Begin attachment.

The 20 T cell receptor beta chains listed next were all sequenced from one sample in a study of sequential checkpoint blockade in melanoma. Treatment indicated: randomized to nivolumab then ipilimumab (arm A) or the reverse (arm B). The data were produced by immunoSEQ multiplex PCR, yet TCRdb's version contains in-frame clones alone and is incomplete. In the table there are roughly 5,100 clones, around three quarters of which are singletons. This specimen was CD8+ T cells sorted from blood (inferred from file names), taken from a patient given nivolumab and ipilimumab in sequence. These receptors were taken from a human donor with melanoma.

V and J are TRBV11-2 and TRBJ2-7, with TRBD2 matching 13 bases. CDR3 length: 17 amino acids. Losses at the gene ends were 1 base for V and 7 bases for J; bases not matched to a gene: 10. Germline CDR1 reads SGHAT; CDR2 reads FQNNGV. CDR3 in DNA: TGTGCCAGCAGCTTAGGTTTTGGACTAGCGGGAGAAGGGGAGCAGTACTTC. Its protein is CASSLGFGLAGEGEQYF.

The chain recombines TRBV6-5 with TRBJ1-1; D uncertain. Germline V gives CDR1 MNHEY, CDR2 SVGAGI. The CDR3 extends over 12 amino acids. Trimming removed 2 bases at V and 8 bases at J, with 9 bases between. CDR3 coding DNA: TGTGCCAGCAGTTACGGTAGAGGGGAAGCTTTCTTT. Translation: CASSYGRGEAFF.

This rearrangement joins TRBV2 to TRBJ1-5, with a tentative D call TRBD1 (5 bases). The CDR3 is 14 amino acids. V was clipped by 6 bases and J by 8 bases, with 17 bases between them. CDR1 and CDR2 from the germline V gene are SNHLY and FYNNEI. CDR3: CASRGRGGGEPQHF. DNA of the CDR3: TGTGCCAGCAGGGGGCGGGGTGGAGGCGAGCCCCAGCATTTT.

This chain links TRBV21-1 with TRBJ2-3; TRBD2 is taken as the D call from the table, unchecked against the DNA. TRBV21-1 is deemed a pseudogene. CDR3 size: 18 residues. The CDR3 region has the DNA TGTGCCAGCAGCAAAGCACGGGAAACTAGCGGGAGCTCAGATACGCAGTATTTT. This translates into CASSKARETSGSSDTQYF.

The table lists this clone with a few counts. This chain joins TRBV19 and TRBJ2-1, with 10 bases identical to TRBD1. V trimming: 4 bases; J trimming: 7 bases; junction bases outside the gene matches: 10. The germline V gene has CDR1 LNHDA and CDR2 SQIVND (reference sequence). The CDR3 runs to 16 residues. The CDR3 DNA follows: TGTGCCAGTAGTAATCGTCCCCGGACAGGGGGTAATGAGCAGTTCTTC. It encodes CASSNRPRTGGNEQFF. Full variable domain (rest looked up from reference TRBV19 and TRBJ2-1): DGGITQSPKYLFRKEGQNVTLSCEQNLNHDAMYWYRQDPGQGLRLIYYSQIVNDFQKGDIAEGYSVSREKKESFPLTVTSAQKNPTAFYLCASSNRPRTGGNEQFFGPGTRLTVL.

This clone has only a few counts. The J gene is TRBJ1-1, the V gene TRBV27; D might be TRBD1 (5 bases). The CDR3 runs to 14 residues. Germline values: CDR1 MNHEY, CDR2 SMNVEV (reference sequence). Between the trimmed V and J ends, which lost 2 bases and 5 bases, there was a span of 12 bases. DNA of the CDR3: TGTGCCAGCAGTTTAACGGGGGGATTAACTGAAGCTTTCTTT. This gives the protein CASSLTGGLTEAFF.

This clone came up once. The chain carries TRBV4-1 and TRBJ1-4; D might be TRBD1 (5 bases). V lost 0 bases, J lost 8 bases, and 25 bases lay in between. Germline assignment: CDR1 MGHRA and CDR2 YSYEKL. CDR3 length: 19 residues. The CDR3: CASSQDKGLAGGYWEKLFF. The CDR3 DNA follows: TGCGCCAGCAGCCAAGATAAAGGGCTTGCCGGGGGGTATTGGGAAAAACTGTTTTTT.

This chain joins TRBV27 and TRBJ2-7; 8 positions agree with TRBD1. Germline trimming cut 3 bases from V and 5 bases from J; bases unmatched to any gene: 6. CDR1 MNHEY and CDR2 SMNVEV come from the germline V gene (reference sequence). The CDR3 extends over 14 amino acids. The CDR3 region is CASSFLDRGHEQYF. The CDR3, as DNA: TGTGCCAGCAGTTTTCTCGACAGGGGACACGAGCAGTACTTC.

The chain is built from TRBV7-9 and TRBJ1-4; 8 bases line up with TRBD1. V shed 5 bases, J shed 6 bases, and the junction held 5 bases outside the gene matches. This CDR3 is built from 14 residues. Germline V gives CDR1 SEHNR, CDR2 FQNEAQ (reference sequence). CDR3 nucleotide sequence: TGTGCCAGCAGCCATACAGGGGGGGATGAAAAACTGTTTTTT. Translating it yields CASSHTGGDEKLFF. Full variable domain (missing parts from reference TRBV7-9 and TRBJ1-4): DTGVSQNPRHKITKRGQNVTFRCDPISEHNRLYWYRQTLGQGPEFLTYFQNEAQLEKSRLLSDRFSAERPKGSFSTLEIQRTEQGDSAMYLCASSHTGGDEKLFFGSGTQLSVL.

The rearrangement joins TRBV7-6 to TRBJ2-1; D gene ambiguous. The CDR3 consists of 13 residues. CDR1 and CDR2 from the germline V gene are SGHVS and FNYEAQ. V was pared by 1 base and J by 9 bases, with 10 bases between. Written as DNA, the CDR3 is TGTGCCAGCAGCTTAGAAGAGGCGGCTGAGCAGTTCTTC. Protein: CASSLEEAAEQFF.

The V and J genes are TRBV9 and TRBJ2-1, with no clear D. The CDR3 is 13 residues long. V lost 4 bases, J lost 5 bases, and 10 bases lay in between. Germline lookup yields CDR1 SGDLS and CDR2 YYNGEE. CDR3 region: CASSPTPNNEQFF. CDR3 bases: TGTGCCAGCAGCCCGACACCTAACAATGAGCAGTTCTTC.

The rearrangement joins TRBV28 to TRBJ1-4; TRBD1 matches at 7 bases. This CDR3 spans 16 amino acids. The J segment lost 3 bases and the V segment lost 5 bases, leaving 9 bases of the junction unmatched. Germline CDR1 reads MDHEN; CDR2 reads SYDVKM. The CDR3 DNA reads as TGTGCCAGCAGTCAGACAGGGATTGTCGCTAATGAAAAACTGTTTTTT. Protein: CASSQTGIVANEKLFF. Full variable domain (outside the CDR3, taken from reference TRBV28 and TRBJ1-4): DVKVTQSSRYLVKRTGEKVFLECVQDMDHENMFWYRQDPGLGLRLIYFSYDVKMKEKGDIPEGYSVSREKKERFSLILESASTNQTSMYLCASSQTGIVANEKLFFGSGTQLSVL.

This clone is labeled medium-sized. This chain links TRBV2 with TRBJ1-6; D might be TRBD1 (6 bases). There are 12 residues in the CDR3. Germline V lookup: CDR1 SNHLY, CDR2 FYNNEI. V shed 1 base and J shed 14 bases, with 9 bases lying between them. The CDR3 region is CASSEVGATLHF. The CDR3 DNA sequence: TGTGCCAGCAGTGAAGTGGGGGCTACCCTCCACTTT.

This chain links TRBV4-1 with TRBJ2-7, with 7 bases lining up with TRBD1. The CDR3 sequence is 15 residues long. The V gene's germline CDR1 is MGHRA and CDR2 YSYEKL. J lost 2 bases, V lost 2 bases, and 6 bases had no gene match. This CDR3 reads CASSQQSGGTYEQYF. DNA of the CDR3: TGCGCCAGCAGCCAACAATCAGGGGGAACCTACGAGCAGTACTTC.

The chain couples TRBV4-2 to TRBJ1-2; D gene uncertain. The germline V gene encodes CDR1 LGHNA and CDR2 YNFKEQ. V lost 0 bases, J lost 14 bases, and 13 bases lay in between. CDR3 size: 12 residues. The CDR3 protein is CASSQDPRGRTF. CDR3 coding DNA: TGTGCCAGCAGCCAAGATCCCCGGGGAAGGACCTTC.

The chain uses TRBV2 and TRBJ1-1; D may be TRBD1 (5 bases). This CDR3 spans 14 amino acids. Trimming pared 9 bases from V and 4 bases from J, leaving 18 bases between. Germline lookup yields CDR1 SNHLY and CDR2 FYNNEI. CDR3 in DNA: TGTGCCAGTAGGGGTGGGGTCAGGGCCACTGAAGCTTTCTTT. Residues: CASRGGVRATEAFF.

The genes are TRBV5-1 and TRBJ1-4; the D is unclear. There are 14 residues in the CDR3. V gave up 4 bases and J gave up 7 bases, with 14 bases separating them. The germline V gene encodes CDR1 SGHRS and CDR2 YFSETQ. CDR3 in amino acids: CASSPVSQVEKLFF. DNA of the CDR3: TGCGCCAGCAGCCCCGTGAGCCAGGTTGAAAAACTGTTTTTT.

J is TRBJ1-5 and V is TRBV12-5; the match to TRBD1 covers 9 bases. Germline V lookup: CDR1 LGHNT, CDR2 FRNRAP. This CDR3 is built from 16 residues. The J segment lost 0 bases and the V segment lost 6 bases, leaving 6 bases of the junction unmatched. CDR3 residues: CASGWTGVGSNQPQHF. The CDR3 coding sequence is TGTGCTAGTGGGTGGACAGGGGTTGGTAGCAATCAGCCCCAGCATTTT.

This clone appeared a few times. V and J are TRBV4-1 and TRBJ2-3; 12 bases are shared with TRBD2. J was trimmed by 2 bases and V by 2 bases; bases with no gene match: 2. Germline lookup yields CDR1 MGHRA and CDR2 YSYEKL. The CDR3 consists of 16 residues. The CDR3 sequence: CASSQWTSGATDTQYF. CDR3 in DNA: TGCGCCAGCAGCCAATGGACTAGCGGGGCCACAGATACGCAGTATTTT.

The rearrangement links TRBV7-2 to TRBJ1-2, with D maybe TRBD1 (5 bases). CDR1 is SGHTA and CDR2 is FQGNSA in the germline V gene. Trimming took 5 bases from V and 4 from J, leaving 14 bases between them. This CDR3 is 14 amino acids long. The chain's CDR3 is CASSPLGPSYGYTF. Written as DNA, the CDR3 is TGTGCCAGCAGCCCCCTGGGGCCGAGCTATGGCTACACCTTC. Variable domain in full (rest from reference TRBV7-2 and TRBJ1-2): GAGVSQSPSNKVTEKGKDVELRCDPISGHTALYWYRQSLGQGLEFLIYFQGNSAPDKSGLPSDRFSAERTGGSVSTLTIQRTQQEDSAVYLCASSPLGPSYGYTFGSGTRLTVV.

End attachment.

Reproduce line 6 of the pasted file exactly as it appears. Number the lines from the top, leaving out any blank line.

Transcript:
The table lists this clone with a few counts. This chain joins TRBV19 and TRBJ2-1, with 10 bases identical to TRBD1. V trimming: 4 bases; J trimming: 7 bases; junction bases outside the gene matches: 10. The germline V gene has CDR1 LNHDA and CDR2 SQIVND (reference sequence). The CDR3 runs to 16 residues. The CDR3 DNA follows: TGTGCCAGTAGTAATCGTCCCCGGACAGGGGGTAATGAGCAGTTCTTC. It encodes CASSNRPRTGGNEQFF. Full variable domain (rest looked up from reference TRBV19 and TRBJ2-1): DGGITQSPKYLFRKEGQNVTLSCEQNLNHDAMYWYRQDPGQGLRLIYYSQIVNDFQKGDIAEGYSVSREKKESFPLTVTSAQKNPTAFYLCASSNRPRTGGNEQFFGPGTRLTVL.